Self-proclaimed white nationalist Richard Spencer led a large group of demonstrators carrying torches and chanting “You will not replace us” Saturday in Charlottesville, Virigina protesting plans to remove a statue of Robert E. Lee.

The torch-wielding mob chanted racist slogans like “All White Lives Matter,” and “No More Brother Wars.” The crowd said they were protecting their “white heritage” from the Charlottesville City Council’s decision to remove a statue in the Virginia town’s park.

They also chanted “You will not replace us” and “Russia is our friend.” Dozens of protesters also brought bamboo tiki torches to a second rally once it became dark out. Chants of “blood and soil” broke out just after 9 p.m. The German-originated expression, popularized in the Nazi era, refers to an ideology of “ethnic purity” based on blood descent and territory.

In attendance was Spencer, the infamous white supremacist, who shared a photo of himself holding a torch.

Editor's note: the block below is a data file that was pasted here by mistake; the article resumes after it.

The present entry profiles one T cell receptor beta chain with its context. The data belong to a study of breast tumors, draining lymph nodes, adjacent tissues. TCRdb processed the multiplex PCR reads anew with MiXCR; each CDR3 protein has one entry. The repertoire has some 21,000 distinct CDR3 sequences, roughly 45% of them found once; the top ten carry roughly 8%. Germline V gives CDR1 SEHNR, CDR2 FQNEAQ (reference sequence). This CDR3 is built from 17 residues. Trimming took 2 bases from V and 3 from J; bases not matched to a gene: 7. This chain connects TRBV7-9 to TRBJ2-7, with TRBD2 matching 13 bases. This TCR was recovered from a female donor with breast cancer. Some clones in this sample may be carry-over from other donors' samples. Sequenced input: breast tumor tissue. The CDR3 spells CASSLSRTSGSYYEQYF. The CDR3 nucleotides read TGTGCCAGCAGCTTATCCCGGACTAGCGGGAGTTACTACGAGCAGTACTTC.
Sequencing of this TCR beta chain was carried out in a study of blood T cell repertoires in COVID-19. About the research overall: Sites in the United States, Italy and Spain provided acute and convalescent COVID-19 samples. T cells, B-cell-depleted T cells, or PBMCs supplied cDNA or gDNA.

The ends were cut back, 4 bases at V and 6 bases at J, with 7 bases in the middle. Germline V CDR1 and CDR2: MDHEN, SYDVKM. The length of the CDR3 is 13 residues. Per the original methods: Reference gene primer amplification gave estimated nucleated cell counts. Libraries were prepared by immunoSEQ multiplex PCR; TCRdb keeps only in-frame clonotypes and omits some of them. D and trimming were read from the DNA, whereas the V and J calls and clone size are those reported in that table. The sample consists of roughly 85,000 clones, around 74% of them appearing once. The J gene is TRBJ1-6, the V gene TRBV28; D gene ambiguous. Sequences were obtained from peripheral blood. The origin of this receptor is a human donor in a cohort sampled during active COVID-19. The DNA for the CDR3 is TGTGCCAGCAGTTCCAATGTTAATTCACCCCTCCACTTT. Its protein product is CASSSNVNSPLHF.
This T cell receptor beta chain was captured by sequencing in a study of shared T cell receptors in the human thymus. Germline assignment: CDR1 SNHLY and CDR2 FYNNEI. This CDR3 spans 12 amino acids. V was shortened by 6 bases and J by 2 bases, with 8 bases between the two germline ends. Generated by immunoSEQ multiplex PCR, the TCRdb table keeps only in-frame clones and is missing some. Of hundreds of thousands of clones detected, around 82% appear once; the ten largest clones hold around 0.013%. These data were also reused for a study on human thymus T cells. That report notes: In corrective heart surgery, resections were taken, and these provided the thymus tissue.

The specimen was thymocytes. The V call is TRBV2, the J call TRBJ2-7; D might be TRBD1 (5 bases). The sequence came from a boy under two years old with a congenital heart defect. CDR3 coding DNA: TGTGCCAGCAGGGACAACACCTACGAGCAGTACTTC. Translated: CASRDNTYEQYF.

“I’m here to take part in this great celebration of our heritage and to say ‘no’ to the city of Charlottesville. You’re not going to tear down our statue and you’re not going to replace us,” Spencer told NBC affiliate WVIR.

Spencer — who was famously punched in the face in D.C. on inauguration day — attended the University of Virginia, which is located in Charlottesville, and led both protests. He claimed that the demonstrations were a peaceful display of force. But when a counter protest appeared, scuffles soon broke out in the park and police got involved.

The demonstration, criticized as an intimidation tactic against people of color, received a fair amount of backlash from local community leaders.

“This event involving torches at night in Lee Park was either profoundly ignorant or was designed to instill fear in our minority populations in a way that hearkens back to the days of the KKK,” said Charlottesville Mayor Mike Signer, who opposed removing the statues.